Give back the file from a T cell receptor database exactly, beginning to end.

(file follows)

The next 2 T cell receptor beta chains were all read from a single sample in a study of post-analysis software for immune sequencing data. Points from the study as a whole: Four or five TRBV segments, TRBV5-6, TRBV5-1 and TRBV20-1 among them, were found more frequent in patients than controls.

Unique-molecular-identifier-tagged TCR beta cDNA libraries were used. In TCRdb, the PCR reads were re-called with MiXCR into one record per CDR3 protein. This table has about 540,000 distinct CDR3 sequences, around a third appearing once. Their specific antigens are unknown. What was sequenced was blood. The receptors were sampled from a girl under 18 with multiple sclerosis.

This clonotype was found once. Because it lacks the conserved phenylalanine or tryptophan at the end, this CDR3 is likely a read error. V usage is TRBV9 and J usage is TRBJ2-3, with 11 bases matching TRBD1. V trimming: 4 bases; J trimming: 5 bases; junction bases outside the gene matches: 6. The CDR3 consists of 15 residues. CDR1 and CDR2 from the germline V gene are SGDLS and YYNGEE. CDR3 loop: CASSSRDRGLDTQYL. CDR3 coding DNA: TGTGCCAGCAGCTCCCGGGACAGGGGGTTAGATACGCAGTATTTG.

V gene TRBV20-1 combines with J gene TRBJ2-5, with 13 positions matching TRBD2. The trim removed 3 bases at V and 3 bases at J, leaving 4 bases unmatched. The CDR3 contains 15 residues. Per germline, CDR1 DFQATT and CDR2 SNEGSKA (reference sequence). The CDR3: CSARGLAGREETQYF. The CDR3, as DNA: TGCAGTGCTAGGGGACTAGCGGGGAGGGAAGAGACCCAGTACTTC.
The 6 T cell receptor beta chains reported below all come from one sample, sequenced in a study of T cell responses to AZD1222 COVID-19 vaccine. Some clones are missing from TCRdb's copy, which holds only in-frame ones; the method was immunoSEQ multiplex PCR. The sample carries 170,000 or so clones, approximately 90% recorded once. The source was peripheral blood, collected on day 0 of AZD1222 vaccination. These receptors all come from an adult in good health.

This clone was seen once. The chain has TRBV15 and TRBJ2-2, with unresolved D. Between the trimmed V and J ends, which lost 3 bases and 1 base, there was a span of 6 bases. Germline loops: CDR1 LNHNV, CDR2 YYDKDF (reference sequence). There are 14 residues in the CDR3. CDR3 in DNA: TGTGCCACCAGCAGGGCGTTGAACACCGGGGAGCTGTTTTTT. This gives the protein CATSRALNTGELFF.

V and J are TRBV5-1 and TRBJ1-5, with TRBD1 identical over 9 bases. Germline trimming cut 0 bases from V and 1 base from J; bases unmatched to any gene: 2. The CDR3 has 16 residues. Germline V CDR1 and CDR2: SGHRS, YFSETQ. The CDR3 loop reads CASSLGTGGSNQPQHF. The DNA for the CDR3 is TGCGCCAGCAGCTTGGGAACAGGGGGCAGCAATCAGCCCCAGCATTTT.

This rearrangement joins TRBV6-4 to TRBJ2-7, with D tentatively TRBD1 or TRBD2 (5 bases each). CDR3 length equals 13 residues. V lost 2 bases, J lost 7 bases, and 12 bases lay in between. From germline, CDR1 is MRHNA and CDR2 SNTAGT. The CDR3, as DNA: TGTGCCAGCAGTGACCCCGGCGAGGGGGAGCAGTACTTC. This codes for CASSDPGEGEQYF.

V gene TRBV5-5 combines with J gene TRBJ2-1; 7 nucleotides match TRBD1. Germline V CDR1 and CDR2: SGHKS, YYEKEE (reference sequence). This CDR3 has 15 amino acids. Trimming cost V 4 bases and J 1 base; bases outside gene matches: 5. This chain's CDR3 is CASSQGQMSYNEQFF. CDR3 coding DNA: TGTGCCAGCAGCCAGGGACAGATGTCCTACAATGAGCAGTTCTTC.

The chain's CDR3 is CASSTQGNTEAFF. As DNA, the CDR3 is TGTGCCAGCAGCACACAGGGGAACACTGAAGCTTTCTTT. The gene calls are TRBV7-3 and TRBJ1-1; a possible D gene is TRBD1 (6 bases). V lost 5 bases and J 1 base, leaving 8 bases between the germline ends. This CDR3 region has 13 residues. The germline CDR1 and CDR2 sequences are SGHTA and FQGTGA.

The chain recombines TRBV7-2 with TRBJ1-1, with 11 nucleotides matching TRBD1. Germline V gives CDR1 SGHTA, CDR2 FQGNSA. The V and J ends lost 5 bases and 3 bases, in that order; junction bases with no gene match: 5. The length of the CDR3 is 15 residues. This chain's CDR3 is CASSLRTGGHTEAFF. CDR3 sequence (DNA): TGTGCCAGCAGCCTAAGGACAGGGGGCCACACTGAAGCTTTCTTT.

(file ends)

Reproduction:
The next 2 T cell receptor beta chains were all read from a single sample in a study of post-analysis software for immune sequencing data. Points from the study as a whole: Four or five TRBV segments, TRBV5-6, TRBV5-1 and TRBV20-1 among them, were found more frequent in patients than controls.

Unique-molecular-identifier-tagged TCR beta cDNA libraries were used. In TCRdb, the PCR reads were re-called with MiXCR into one record per CDR3 protein. This table has about 540,000 distinct CDR3 sequences, around a third appearing once. Their specific antigens are unknown. What was sequenced was blood. The receptors were sampled from a girl under 18 with multiple sclerosis.

This clonotype was found once. Because it lacks the conserved phenylalanine or tryptophan at the end, this CDR3 is likely a read error. V usage is TRBV9 and J usage is TRBJ2-3, with 11 bases matching TRBD1. V trimming: 4 bases; J trimming: 5 bases; junction bases outside the gene matches: 6. The CDR3 consists of 15 residues. CDR1 and CDR2 from the germline V gene are SGDLS and YYNGEE. CDR3 loop: CASSSRDRGLDTQYL. CDR3 coding DNA: TGTGCCAGCAGCTCCCGGGACAGGGGGTTAGATACGCAGTATTTG.

V gene TRBV20-1 combines with J gene TRBJ2-5, with 13 positions matching TRBD2. The trim removed 3 bases at V and 3 bases at J, leaving 4 bases unmatched. The CDR3 contains 15 residues. Per germline, CDR1 DFQATT and CDR2 SNEGSKA (reference sequence). The CDR3: CSARGLAGREETQYF. The CDR3, as DNA: TGCAGTGCTAGGGGACTAGCGGGGAGGGAAGAGACCCAGTACTTC.
The 6 T cell receptor beta chains reported below all come from one sample, sequenced in a study of T cell responses to AZD1222 COVID-19 vaccine. Some clones are missing from TCRdb's copy, which holds only in-frame ones; the method was immunoSEQ multiplex PCR. The sample carries 170,000 or so clones, approximately 90% recorded once. The source was peripheral blood, collected on day 0 of AZD1222 vaccination. These receptors all come from an adult in good health.

This clone was seen once. The chain has TRBV15 and TRBJ2-2, with unresolved D. Between the trimmed V and J ends, which lost 3 bases and 1 base, there was a span of 6 bases. Germline loops: CDR1 LNHNV, CDR2 YYDKDF (reference sequence). There are 14 residues in the CDR3. CDR3 in DNA: TGTGCCACCAGCAGGGCGTTGAACACCGGGGAGCTGTTTTTT. This gives the protein CATSRALNTGELFF.

V and J are TRBV5-1 and TRBJ1-5, with TRBD1 identical over 9 bases. Germline trimming cut 0 bases from V and 1 base from J; bases unmatched to any gene: 2. The CDR3 has 16 residues. Germline V CDR1 and CDR2: SGHRS, YFSETQ. The CDR3 loop reads CASSLGTGGSNQPQHF. The DNA for the CDR3 is TGCGCCAGCAGCTTGGGAACAGGGGGCAGCAATCAGCCCCAGCATTTT.

This rearrangement joins TRBV6-4 to TRBJ2-7, with D tentatively TRBD1 or TRBD2 (5 bases each). CDR3 length equals 13 residues. V lost 2 bases, J lost 7 bases, and 12 bases lay in between. From germline, CDR1 is MRHNA and CDR2 SNTAGT. The CDR3, as DNA: TGTGCCAGCAGTGACCCCGGCGAGGGGGAGCAGTACTTC. This codes for CASSDPGEGEQYF.

V gene TRBV5-5 combines with J gene TRBJ2-1; 7 nucleotides match TRBD1. Germline V CDR1 and CDR2: SGHKS, YYEKEE (reference sequence). This CDR3 has 15 amino acids. Trimming cost V 4 bases and J 1 base; bases outside gene matches: 5. This chain's CDR3 is CASSQGQMSYNEQFF. CDR3 coding DNA: TGTGCCAGCAGCCAGGGACAGATGTCCTACAATGAGCAGTTCTTC.

The chain's CDR3 is CASSTQGNTEAFF. As DNA, the CDR3 is TGTGCCAGCAGCACACAGGGGAACACTGAAGCTTTCTTT. The gene calls are TRBV7-3 and TRBJ1-1; a possible D gene is TRBD1 (6 bases). V lost 5 bases and J 1 base, leaving 8 bases between the germline ends. This CDR3 region has 13 residues. The germline CDR1 and CDR2 sequences are SGHTA and FQGTGA.

The chain recombines TRBV7-2 with TRBJ1-1, with 11 nucleotides matching TRBD1. Germline V gives CDR1 SGHTA, CDR2 FQGNSA. The V and J ends lost 5 bases and 3 bases, in that order; junction bases with no gene match: 5. The length of the CDR3 is 15 residues. This chain's CDR3 is CASSLRTGGHTEAFF. CDR3 sequence (DNA): TGTGCCAGCAGCCTAAGGACAGGGGGCCACACTGAAGCTTTCTTT.